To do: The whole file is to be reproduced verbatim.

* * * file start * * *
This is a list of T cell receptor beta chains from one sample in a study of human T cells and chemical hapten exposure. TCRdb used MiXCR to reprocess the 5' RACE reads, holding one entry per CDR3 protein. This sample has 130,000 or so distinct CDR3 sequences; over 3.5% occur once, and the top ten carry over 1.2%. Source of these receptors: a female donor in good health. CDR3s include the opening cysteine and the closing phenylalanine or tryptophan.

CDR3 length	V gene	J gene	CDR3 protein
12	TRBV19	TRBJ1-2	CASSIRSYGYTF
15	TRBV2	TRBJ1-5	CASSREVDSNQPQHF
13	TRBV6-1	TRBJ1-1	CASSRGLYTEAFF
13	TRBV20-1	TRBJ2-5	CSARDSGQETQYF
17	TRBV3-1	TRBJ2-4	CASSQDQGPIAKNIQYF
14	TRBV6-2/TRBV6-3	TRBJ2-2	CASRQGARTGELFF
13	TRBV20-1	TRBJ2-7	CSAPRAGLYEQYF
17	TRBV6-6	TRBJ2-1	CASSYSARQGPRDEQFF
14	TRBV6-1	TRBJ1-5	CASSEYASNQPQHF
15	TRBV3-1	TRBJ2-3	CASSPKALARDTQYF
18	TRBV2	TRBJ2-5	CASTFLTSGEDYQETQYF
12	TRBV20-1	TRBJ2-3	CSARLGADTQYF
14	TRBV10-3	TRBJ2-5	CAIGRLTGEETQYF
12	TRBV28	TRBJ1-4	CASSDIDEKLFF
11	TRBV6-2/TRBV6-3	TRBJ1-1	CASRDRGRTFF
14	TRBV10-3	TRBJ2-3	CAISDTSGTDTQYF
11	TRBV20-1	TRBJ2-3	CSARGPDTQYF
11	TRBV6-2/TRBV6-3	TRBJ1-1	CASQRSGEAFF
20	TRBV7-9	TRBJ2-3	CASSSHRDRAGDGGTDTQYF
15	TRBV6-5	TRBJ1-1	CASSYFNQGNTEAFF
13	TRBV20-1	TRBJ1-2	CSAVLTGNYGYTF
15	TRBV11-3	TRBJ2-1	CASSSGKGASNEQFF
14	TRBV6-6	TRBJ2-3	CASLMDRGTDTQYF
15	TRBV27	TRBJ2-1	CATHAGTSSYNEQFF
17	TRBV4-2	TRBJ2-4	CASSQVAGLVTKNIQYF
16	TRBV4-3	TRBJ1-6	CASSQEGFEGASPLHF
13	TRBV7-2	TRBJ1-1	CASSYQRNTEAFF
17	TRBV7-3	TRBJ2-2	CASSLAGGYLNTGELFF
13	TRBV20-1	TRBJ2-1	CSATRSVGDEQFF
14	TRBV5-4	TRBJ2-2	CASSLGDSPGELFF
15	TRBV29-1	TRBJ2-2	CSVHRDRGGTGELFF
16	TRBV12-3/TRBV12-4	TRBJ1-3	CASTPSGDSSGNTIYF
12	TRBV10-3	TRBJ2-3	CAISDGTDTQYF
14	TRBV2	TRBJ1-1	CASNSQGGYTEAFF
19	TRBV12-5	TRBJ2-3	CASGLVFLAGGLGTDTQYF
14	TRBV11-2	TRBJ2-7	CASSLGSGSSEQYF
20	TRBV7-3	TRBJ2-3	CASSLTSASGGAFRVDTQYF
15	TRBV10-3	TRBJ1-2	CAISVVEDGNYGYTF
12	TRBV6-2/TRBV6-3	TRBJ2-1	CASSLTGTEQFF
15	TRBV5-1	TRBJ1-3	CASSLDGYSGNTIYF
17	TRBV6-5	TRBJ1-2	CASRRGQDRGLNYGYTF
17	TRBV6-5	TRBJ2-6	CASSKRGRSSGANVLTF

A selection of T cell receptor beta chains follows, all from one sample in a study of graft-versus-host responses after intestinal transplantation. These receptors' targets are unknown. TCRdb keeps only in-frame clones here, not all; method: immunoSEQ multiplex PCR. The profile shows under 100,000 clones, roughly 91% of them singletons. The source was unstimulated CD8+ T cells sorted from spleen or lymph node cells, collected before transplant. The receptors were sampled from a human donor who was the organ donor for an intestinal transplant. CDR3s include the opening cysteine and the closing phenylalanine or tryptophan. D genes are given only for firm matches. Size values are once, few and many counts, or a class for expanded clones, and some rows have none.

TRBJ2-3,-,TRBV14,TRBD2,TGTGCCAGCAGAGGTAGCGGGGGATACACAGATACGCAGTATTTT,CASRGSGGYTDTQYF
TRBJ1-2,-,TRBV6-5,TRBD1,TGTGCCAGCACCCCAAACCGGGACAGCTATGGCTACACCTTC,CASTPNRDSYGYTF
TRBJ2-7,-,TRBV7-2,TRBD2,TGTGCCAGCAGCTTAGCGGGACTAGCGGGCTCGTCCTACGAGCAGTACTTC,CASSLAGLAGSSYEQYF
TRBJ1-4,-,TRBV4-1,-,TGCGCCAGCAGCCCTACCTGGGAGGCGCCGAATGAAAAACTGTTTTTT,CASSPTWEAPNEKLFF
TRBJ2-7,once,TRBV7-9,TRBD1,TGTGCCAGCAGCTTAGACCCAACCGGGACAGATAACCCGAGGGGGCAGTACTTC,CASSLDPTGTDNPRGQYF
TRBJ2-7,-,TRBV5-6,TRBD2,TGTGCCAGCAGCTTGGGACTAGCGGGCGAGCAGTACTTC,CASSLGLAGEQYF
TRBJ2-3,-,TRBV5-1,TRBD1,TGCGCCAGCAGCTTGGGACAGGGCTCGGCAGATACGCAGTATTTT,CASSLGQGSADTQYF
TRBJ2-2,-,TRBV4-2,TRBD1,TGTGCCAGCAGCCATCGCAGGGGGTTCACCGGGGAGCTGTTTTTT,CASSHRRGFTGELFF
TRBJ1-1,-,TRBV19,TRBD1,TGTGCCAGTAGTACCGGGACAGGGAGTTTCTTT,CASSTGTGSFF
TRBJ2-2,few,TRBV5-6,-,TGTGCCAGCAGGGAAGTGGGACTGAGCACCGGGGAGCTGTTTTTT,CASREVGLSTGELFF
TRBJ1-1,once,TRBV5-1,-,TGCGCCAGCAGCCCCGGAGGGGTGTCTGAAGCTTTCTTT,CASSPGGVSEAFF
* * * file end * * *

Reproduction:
This is a list of T cell receptor beta chains from one sample in a study of human T cells and chemical hapten exposure. TCRdb used MiXCR to reprocess the 5' RACE reads, holding one entry per CDR3 protein. This sample has 130,000 or so distinct CDR3 sequences; over 3.5% occur once, and the top ten carry over 1.2%. Source of these receptors: a female donor in good health. CDR3s include the opening cysteine and the closing phenylalanine or tryptophan.

CDR3 length	V gene	J gene	CDR3 protein
12	TRBV19	TRBJ1-2	CASSIRSYGYTF
15	TRBV2	TRBJ1-5	CASSREVDSNQPQHF
13	TRBV6-1	TRBJ1-1	CASSRGLYTEAFF
13	TRBV20-1	TRBJ2-5	CSARDSGQETQYF
17	TRBV3-1	TRBJ2-4	CASSQDQGPIAKNIQYF
14	TRBV6-2/TRBV6-3	TRBJ2-2	CASRQGARTGELFF
13	TRBV20-1	TRBJ2-7	CSAPRAGLYEQYF
17	TRBV6-6	TRBJ2-1	CASSYSARQGPRDEQFF
14	TRBV6-1	TRBJ1-5	CASSEYASNQPQHF
15	TRBV3-1	TRBJ2-3	CASSPKALARDTQYF
18	TRBV2	TRBJ2-5	CASTFLTSGEDYQETQYF
12	TRBV20-1	TRBJ2-3	CSARLGADTQYF
14	TRBV10-3	TRBJ2-5	CAIGRLTGEETQYF
12	TRBV28	TRBJ1-4	CASSDIDEKLFF
11	TRBV6-2/TRBV6-3	TRBJ1-1	CASRDRGRTFF
14	TRBV10-3	TRBJ2-3	CAISDTSGTDTQYF
11	TRBV20-1	TRBJ2-3	CSARGPDTQYF
11	TRBV6-2/TRBV6-3	TRBJ1-1	CASQRSGEAFF
20	TRBV7-9	TRBJ2-3	CASSSHRDRAGDGGTDTQYF
15	TRBV6-5	TRBJ1-1	CASSYFNQGNTEAFF
13	TRBV20-1	TRBJ1-2	CSAVLTGNYGYTF
15	TRBV11-3	TRBJ2-1	CASSSGKGASNEQFF
14	TRBV6-6	TRBJ2-3	CASLMDRGTDTQYF
15	TRBV27	TRBJ2-1	CATHAGTSSYNEQFF
17	TRBV4-2	TRBJ2-4	CASSQVAGLVTKNIQYF
16	TRBV4-3	TRBJ1-6	CASSQEGFEGASPLHF
13	TRBV7-2	TRBJ1-1	CASSYQRNTEAFF
17	TRBV7-3	TRBJ2-2	CASSLAGGYLNTGELFF
13	TRBV20-1	TRBJ2-1	CSATRSVGDEQFF
14	TRBV5-4	TRBJ2-2	CASSLGDSPGELFF
15	TRBV29-1	TRBJ2-2	CSVHRDRGGTGELFF
16	TRBV12-3/TRBV12-4	TRBJ1-3	CASTPSGDSSGNTIYF
12	TRBV10-3	TRBJ2-3	CAISDGTDTQYF
14	TRBV2	TRBJ1-1	CASNSQGGYTEAFF
19	TRBV12-5	TRBJ2-3	CASGLVFLAGGLGTDTQYF
14	TRBV11-2	TRBJ2-7	CASSLGSGSSEQYF
20	TRBV7-3	TRBJ2-3	CASSLTSASGGAFRVDTQYF
15	TRBV10-3	TRBJ1-2	CAISVVEDGNYGYTF
12	TRBV6-2/TRBV6-3	TRBJ2-1	CASSLTGTEQFF
15	TRBV5-1	TRBJ1-3	CASSLDGYSGNTIYF
17	TRBV6-5	TRBJ1-2	CASRRGQDRGLNYGYTF
17	TRBV6-5	TRBJ2-6	CASSKRGRSSGANVLTF

A selection of T cell receptor beta chains follows, all from one sample in a study of graft-versus-host responses after intestinal transplantation. These receptors' targets are unknown. TCRdb keeps only in-frame clones here, not all; method: immunoSEQ multiplex PCR. The profile shows under 100,000 clones, roughly 91% of them singletons. The source was unstimulated CD8+ T cells sorted from spleen or lymph node cells, collected before transplant. The receptors were sampled from a human donor who was the organ donor for an intestinal transplant. CDR3s include the opening cysteine and the closing phenylalanine or tryptophan. D genes are given only for firm matches. Size values are once, few and many counts, or a class for expanded clones, and some rows have none.

TRBJ2-3,-,TRBV14,TRBD2,TGTGCCAGCAGAGGTAGCGGGGGATACACAGATACGCAGTATTTT,CASRGSGGYTDTQYF
TRBJ1-2,-,TRBV6-5,TRBD1,TGTGCCAGCACCCCAAACCGGGACAGCTATGGCTACACCTTC,CASTPNRDSYGYTF
TRBJ2-7,-,TRBV7-2,TRBD2,TGTGCCAGCAGCTTAGCGGGACTAGCGGGCTCGTCCTACGAGCAGTACTTC,CASSLAGLAGSSYEQYF
TRBJ1-4,-,TRBV4-1,-,TGCGCCAGCAGCCCTACCTGGGAGGCGCCGAATGAAAAACTGTTTTTT,CASSPTWEAPNEKLFF
TRBJ2-7,once,TRBV7-9,TRBD1,TGTGCCAGCAGCTTAGACCCAACCGGGACAGATAACCCGAGGGGGCAGTACTTC,CASSLDPTGTDNPRGQYF
TRBJ2-7,-,TRBV5-6,TRBD2,TGTGCCAGCAGCTTGGGACTAGCGGGCGAGCAGTACTTC,CASSLGLAGEQYF
TRBJ2-3,-,TRBV5-1,TRBD1,TGCGCCAGCAGCTTGGGACAGGGCTCGGCAGATACGCAGTATTTT,CASSLGQGSADTQYF
TRBJ2-2,-,TRBV4-2,TRBD1,TGTGCCAGCAGCCATCGCAGGGGGTTCACCGGGGAGCTGTTTTTT,CASSHRRGFTGELFF
TRBJ1-1,-,TRBV19,TRBD1,TGTGCCAGTAGTACCGGGACAGGGAGTTTCTTT,CASSTGTGSFF
TRBJ2-2,few,TRBV5-6,-,TGTGCCAGCAGGGAAGTGGGACTGAGCACCGGGGAGCTGTTTTTT,CASREVGLSTGELFF
TRBJ1-1,once,TRBV5-1,-,TGCGCCAGCAGCCCCGGAGGGGTGTCTGAAGCTTTCTTT,CASSPGGVSEAFF